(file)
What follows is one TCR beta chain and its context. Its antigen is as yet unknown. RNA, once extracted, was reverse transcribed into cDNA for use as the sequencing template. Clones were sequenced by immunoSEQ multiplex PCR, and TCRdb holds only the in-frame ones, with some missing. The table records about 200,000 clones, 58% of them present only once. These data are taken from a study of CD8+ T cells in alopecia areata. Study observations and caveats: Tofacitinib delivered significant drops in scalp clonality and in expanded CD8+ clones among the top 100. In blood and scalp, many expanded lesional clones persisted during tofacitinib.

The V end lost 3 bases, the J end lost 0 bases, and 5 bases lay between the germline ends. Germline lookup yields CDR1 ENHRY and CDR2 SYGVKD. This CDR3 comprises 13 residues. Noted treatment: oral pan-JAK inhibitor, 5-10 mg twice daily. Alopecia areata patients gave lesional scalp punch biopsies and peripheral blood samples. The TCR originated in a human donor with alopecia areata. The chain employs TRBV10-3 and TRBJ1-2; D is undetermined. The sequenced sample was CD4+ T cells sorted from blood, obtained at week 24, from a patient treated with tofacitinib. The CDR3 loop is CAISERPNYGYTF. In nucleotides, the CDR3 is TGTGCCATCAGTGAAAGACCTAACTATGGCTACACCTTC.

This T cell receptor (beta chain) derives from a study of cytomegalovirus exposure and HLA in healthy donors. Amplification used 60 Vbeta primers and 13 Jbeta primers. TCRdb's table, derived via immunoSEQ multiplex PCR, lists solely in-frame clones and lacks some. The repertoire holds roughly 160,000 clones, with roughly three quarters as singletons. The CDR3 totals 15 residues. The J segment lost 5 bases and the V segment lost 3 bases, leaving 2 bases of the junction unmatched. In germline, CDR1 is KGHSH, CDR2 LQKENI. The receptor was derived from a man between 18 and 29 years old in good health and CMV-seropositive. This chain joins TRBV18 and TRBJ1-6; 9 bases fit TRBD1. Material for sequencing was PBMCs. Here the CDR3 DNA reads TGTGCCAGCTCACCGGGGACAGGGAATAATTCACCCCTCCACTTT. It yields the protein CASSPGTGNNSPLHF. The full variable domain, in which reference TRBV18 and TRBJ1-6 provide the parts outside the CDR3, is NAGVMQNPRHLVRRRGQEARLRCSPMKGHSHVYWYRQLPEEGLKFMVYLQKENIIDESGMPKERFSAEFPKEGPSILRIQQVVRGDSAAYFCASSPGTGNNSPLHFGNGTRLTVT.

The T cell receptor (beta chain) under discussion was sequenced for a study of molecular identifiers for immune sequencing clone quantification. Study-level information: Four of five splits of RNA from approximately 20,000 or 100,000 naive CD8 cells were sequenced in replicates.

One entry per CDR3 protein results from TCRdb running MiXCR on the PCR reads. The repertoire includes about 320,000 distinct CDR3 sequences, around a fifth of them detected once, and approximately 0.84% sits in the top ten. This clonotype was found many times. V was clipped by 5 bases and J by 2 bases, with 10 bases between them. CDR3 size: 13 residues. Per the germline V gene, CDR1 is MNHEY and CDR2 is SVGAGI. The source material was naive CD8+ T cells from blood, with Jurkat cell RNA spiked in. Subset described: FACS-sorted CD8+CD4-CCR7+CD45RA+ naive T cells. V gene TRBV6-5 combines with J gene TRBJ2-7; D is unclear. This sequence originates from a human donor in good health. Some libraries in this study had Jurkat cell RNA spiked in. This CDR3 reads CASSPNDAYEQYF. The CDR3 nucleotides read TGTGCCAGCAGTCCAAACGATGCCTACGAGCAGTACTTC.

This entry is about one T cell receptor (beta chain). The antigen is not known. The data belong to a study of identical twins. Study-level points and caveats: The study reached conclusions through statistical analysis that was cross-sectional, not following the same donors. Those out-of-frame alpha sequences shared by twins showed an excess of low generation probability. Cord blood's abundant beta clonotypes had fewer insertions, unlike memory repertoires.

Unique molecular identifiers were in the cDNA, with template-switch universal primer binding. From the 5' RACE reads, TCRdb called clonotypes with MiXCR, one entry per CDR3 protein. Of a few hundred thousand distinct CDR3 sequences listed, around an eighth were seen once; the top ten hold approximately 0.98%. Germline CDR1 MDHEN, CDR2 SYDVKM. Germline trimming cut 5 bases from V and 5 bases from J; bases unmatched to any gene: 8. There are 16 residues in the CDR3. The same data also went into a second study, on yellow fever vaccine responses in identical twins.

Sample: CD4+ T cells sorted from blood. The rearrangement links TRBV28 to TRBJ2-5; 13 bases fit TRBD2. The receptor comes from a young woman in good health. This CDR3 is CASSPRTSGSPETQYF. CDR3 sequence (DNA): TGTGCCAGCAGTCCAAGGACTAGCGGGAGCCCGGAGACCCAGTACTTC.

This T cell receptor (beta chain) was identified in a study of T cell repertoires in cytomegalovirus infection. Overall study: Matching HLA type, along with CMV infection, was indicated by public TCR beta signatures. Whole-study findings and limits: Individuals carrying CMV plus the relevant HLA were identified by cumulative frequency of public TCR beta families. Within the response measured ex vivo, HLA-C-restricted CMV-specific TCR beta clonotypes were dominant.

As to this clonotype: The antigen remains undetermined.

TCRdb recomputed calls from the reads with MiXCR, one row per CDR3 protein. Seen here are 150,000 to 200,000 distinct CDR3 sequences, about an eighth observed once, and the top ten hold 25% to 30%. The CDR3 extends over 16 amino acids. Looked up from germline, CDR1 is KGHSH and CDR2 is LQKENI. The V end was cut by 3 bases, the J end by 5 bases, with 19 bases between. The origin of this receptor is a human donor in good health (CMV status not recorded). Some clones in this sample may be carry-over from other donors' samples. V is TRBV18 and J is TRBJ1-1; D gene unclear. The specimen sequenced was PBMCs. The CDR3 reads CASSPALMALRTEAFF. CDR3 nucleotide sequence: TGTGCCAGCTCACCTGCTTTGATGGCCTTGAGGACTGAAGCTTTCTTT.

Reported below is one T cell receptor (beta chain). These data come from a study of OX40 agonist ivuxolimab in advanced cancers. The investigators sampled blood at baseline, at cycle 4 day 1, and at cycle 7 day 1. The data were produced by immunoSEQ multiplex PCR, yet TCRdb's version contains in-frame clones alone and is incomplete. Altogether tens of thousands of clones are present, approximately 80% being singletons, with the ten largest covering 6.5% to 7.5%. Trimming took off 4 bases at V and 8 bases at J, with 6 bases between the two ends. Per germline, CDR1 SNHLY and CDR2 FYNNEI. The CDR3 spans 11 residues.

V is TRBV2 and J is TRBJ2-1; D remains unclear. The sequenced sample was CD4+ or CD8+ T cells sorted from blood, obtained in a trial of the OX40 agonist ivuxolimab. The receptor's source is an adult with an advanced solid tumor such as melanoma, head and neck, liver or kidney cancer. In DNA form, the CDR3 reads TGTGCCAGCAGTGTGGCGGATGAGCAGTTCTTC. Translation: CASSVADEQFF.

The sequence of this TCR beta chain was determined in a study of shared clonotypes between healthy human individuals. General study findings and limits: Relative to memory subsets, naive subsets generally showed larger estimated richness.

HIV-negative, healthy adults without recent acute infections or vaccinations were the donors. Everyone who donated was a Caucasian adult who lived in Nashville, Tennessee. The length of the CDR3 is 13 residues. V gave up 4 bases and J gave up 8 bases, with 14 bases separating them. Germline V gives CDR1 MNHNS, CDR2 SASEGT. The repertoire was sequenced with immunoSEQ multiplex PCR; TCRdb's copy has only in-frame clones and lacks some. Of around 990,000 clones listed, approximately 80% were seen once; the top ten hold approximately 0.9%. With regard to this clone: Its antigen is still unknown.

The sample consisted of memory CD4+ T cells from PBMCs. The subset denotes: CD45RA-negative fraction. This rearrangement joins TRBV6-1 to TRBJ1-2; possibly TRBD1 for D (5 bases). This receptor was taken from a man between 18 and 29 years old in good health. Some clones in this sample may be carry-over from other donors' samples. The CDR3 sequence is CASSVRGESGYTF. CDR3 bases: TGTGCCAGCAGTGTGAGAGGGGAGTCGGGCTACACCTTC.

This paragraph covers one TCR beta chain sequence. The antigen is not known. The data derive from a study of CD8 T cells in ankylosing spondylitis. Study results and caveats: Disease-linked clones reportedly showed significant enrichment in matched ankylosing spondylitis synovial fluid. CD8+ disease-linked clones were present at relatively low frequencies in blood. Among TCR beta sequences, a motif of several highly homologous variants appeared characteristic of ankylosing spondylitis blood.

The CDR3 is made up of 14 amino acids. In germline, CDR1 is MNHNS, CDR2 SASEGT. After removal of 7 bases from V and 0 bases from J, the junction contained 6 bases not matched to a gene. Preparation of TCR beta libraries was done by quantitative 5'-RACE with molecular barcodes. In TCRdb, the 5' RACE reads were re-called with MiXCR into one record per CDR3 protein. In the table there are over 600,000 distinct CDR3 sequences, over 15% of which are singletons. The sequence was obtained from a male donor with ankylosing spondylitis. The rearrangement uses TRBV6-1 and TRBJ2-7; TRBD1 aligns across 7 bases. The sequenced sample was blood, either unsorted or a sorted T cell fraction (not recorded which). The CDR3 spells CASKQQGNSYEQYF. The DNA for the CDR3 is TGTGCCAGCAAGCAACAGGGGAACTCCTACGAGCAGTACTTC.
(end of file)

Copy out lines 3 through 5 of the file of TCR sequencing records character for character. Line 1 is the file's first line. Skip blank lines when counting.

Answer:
This T cell receptor (beta chain) derives from a study of cytomegalovirus exposure and HLA in healthy donors. Amplification used 60 Vbeta primers and 13 Jbeta primers. TCRdb's table, derived via immunoSEQ multiplex PCR, lists solely in-frame clones and lacks some. The repertoire holds roughly 160,000 clones, with roughly three quarters as singletons. The CDR3 totals 15 residues. The J segment lost 5 bases and the V segment lost 3 bases, leaving 2 bases of the junction unmatched. In germline, CDR1 is KGHSH, CDR2 LQKENI. The receptor was derived from a man between 18 and 29 years old in good health and CMV-seropositive. This chain joins TRBV18 and TRBJ1-6; 9 bases fit TRBD1. Material for sequencing was PBMCs. Here the CDR3 DNA reads TGTGCCAGCTCACCGGGGACAGGGAATAATTCACCCCTCCACTTT. It yields the protein CASSPGTGNNSPLHF. The full variable domain, in which reference TRBV18 and TRBJ1-6 provide the parts outside the CDR3, is NAGVMQNPRHLVRRRGQEARLRCSPMKGHSHVYWYRQLPEEGLKFMVYLQKENIIDESGMPKERFSAEFPKEGPSILRIQQVVRGDSAAYFCASSPGTGNNSPLHFGNGTRLTVT.

The T cell receptor (beta chain) under discussion was sequenced for a study of molecular identifiers for immune sequencing clone quantification. Study-level information: Four of five splits of RNA from approximately 20,000 or 100,000 naive CD8 cells were sequenced in replicates.

One entry per CDR3 protein results from TCRdb running MiXCR on the PCR reads. The repertoire includes about 320,000 distinct CDR3 sequences, around a fifth of them detected once, and approximately 0.84% sits in the top ten. This clonotype was found many times. V was clipped by 5 bases and J by 2 bases, with 10 bases between them. CDR3 size: 13 residues. Per the germline V gene, CDR1 is MNHEY and CDR2 is SVGAGI. The source material was naive CD8+ T cells from blood, with Jurkat cell RNA spiked in. Subset described: FACS-sorted CD8+CD4-CCR7+CD45RA+ naive T cells. V gene TRBV6-5 combines with J gene TRBJ2-7; D is unclear. This sequence originates from a human donor in good health. Some libraries in this study had Jurkat cell RNA spiked in. This CDR3 reads CASSPNDAYEQYF. The CDR3 nucleotides read TGTGCCAGCAGTCCAAACGATGCCTACGAGCAGTACTTC.